PIR and PASM are both very low-level languages by any programming standards, even though they support some important features of high-level dynamic languages,and PIR has some symbolic syntax features. Important re-occurring programming tasks in these languages have been extracted out into a series of runtime libraries to help make these tasks easier. Libraries written in PIR or PASM can be easily included and used from any of the high-level language compilers that target Parrot, in addition to being used in the Parrot test suite and PIR/PASM code generators like PCT.
Some modules, such as pcre.pir and postgres.pir are NCI wrappers for common compiled shared libraries.
From the Parrot repository, there are a number of premade libraries in runtime/library/, and several generated libraries in runtime/include that can be used by Parrot hackers and HLL-implementers alike, if needed. This chapter is going to give a brief overview of some of these libraries and how they are used.
Libraries are precompiled code files that can be loaded into Parrot.
There are ways to load a library into Parrot,
each with a slightly different mechanism.
.loadlib PIR directive causes the library file to be loaded at compile-time.
load_lib opcode causes the library to be loaded dynamically at runtime.
Config.fpmc is generated during the build process.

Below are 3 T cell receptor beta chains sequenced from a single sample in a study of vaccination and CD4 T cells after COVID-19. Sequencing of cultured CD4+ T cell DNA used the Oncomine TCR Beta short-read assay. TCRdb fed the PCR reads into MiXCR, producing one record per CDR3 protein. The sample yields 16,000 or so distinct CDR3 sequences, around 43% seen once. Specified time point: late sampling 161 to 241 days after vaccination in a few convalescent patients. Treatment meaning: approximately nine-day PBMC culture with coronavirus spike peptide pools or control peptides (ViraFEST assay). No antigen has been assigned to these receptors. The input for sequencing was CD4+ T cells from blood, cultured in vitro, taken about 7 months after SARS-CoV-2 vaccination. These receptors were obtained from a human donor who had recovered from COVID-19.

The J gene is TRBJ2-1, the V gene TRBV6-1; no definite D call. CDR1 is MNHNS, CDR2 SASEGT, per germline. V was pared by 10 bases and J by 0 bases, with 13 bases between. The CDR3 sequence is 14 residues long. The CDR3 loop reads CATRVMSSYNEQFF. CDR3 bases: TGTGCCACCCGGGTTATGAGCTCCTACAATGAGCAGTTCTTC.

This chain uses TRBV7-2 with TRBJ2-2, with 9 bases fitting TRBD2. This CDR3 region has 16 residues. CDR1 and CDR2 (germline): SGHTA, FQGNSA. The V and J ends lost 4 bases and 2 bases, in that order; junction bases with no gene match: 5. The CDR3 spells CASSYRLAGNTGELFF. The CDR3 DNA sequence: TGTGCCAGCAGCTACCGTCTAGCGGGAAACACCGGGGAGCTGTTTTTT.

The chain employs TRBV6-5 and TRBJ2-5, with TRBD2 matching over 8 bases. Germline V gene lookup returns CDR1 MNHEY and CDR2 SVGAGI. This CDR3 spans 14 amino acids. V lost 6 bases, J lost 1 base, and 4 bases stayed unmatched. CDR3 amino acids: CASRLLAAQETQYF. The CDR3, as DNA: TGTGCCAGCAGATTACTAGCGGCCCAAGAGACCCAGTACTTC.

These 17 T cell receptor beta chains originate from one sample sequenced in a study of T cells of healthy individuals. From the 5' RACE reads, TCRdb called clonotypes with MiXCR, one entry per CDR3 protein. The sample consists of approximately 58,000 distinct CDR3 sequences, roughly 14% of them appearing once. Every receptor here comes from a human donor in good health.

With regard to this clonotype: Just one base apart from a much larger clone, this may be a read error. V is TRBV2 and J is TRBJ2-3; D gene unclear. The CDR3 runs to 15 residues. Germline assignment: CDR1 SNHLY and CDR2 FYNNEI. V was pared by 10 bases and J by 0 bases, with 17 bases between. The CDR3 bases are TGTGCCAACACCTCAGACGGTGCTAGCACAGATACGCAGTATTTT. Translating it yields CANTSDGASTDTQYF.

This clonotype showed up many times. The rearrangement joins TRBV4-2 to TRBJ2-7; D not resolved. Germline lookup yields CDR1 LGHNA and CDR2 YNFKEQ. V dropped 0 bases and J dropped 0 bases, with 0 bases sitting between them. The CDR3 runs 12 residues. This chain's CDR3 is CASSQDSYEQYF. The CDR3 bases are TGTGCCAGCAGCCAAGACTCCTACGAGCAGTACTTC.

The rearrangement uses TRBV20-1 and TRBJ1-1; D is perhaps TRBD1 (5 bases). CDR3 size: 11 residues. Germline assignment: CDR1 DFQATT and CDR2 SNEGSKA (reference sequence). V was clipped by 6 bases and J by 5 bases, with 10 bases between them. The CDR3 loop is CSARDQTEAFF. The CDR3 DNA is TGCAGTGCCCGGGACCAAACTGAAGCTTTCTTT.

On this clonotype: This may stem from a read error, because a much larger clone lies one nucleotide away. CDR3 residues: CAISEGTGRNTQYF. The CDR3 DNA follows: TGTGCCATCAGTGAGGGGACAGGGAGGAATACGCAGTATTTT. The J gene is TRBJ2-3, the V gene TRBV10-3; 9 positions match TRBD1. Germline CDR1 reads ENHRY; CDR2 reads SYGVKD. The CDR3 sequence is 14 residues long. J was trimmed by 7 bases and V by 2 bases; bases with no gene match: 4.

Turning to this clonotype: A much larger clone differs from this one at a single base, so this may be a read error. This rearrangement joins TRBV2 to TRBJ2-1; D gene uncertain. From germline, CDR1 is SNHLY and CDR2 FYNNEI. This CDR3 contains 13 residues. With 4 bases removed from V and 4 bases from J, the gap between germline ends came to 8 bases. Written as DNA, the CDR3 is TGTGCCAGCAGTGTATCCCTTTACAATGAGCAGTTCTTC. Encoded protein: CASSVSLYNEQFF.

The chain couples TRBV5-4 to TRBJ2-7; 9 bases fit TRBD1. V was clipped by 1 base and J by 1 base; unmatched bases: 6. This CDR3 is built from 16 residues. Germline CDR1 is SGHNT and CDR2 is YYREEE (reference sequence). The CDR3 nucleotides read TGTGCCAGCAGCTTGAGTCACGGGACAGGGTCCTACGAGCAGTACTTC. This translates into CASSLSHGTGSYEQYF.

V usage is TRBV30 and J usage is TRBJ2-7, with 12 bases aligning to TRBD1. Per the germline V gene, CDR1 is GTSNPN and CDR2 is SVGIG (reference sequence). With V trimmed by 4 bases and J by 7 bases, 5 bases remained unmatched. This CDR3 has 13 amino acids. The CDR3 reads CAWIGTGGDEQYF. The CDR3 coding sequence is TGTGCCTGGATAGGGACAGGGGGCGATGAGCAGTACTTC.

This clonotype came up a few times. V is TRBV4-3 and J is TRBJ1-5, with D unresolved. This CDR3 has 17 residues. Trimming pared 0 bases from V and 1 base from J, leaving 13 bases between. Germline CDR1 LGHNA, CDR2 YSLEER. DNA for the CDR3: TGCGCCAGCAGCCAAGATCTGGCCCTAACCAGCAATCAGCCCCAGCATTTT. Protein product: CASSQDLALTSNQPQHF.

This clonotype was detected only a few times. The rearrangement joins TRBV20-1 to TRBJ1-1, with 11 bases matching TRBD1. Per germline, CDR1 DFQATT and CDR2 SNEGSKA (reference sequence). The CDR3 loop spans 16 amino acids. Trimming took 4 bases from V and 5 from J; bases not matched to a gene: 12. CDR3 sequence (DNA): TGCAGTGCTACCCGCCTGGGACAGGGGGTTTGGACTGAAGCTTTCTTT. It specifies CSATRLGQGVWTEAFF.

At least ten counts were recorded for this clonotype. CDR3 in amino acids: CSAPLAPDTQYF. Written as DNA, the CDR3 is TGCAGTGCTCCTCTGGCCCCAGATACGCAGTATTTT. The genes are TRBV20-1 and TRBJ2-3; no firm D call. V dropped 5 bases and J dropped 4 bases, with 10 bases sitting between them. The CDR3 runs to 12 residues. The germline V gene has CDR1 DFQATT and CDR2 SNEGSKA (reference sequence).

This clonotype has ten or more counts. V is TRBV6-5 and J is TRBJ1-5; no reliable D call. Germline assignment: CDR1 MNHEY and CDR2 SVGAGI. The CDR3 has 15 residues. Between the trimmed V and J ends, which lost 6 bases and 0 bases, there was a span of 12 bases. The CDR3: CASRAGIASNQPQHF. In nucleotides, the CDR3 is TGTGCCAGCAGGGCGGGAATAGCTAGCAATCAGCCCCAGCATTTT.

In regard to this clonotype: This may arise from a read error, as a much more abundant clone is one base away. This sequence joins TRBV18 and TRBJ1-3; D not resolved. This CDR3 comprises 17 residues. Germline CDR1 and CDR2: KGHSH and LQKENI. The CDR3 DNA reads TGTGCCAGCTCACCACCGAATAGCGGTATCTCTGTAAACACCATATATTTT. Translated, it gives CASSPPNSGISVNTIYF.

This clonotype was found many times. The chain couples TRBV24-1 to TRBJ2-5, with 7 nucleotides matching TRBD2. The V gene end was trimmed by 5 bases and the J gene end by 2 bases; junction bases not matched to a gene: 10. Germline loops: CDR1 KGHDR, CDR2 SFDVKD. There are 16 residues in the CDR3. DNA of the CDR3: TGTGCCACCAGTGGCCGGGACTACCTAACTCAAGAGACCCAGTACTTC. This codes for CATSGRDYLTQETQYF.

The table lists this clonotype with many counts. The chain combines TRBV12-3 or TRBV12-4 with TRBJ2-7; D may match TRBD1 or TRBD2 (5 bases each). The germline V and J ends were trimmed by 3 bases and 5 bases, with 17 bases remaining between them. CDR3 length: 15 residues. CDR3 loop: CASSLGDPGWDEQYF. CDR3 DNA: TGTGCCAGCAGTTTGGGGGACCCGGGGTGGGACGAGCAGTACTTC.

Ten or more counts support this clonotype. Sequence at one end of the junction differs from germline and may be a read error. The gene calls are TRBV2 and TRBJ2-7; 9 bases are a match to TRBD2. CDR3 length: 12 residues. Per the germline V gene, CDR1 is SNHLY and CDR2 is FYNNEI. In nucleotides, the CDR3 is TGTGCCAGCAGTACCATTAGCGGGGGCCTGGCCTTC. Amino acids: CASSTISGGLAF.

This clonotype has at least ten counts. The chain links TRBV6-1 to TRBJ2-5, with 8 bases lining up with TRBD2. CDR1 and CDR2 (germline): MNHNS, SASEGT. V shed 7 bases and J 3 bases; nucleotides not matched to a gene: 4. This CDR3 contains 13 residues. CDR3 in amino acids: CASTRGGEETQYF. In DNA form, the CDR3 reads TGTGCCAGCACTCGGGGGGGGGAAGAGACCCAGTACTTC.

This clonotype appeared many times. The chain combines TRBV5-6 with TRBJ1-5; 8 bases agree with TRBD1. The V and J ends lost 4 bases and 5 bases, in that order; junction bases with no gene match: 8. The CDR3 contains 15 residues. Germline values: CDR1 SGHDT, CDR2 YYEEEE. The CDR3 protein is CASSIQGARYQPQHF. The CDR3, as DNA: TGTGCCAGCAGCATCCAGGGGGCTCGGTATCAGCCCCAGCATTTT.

The file defines a hash PMC that contains information about the system where Parrot was built.
By accessing the data in this PMC,
you can determine how Parrot was compiled and what features and libraries it has available.
Since the Parrot project started as the internals of the Perl 6 development project, and since a number of Perl hackers are very active in Parrot, several libraries in the Parrot runtime are based on common Perl 5 libraries.
Perl 5 had
that would print out the complete contents and structure of any arbitrary complex data type.
This is useful in a number of cases,
with debugging not the least of them.
It's good to verify that complicated nested data structures are being composed and accessed in the manner that the programmer intends.
Parrot does not intend to reinvent any wheels, and there is lots of important functionality encapsulated in various libraries that Parrot does not copy. Instead of having to reimplement all sorts of libraries for Parrot, Parrot provides the NCI interface to work with these libraries directly. PIR or PASM wrapper libraries are provided to create an interface that programs running on Parrot can use to access functionality in these libraries.
Notice that these libraries are depending on having the compiled libraries they reference already installed on your system. Many of these are detected during the configuration process. If you do not have these libraries installed, you cannot call the modules discussed here. We will give some information about how to find and install the libraries, however.
Notice that this is only a partial list of wrapper libraries that come bundled with the Parrot repository. Additional library wrappers may be added to the repository at a later date, or may be available from other sources.
PCRE is a library that implements regular expressions using Perl 5 syntax.
NCurses is a library for manipulating the console and the cursor.
OpenGL is a 3D graphics library.
Parrot is also available, through a related but separate development effort as a module for the Apache web server, Mod_Parrot. Mod_Parrot allows Parrot and the high-level languages which target it to be used in Apache to generate web content. Several libraries are available in the Parrot repository that can help manage these requests.